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Selecting LXC as Nova Virtualization Driver can lead to data compromise


LXC does not provide the same level of separation as hypervisors when chosen as the Nova 'virtualization driver'. Attempting to use LXC as a drop in replacement for a hypervisor can result in data exposure between tenants.

Affected Services / Software

Nova, LXC, Libvirt, 'Virtualization Driver'


The Libvirt LXC functionality exposed by OpenStack is built on the kernel namespace & cgroup technologies. Until Linux 3.8, there has been no support for separate user namespaces in the kernel. As such, there has been no way to securely isolate containers from each other or the host environment using DAC (discretionary access control). For example, they can escape their resource constraints by modifying cgroups settings, or attack the host via various files in the proc and sysfs filesystems. The use of MAC (mandatory access control) technologies like SELinux or AppArmour can mitigate these problems, but it is not practical to write MAC policies that would allow running full OS installs in LXC under OpenStack.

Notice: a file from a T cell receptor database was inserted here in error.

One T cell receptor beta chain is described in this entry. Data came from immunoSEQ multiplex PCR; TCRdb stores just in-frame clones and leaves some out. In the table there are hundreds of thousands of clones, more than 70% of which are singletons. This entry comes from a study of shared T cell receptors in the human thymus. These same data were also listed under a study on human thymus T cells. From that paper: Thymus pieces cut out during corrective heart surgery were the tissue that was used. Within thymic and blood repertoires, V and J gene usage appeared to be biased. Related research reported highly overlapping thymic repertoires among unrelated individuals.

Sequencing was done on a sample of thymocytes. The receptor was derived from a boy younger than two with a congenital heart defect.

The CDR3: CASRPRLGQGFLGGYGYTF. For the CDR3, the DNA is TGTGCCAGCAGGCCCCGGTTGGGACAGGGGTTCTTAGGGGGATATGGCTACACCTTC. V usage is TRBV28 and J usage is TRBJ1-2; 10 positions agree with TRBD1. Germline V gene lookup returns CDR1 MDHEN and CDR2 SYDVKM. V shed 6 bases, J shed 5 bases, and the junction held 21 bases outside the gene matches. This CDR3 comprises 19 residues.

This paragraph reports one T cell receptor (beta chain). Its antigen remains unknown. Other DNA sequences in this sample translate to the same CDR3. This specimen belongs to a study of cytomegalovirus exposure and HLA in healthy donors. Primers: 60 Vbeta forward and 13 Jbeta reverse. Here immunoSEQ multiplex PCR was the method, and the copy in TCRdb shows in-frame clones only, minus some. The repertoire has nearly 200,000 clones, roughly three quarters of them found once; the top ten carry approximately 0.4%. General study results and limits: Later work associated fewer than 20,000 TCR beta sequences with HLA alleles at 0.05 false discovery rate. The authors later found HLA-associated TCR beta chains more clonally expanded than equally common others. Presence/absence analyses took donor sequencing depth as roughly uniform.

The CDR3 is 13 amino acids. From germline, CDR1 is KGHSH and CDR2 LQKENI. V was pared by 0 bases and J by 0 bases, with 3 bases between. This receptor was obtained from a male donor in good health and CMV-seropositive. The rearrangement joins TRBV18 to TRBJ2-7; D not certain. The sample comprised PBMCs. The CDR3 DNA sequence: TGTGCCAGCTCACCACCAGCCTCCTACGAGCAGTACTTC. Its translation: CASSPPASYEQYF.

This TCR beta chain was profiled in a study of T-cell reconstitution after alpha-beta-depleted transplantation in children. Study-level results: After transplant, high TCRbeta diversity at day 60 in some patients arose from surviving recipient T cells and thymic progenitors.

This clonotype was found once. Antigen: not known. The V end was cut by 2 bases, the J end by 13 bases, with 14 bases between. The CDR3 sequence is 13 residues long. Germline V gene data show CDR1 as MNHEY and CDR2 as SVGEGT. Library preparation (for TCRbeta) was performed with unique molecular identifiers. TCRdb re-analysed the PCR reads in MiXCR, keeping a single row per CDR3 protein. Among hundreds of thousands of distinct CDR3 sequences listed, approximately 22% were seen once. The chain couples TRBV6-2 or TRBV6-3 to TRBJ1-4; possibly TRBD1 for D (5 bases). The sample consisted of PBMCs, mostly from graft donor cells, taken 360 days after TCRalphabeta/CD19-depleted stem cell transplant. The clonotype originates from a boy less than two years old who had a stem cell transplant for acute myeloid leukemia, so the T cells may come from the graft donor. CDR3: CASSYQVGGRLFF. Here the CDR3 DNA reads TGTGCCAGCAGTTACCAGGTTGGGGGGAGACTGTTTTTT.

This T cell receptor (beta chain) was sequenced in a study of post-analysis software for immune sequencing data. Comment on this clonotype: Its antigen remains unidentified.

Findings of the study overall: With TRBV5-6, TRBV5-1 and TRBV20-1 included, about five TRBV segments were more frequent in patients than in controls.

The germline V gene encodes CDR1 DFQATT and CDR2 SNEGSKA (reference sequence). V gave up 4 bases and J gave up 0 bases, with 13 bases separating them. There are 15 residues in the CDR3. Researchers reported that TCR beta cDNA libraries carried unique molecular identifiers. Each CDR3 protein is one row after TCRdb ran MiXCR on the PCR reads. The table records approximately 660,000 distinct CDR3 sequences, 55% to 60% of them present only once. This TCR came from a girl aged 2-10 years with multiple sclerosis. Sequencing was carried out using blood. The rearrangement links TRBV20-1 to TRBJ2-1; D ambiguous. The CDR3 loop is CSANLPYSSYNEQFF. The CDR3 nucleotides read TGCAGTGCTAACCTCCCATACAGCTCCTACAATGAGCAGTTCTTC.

Although initial user namespace support was merged in Linux 3.8, it is not yet complete, or mature enough to be considered secure. Work is ongoing to finish the kernel namespace support and enhance libvirt LXC to take advantage of it.

Recommended Actions

The OSSG advises that anyone deploying Nova in environments that require any level of separation use a hypervisor such as Xen, KVM, VMware or Hyper-V.

LXC security pivots on a system known as DAC (discretionary access control) which is not currently capable of providing strong isolation of guests. Work is underway to improve DAC but it’s not ready for production use at this time.

The OSSG recommends against using LXC for enforcing secure separation of guests. Even with appropriate AppArmour policies applied.

Contacts / References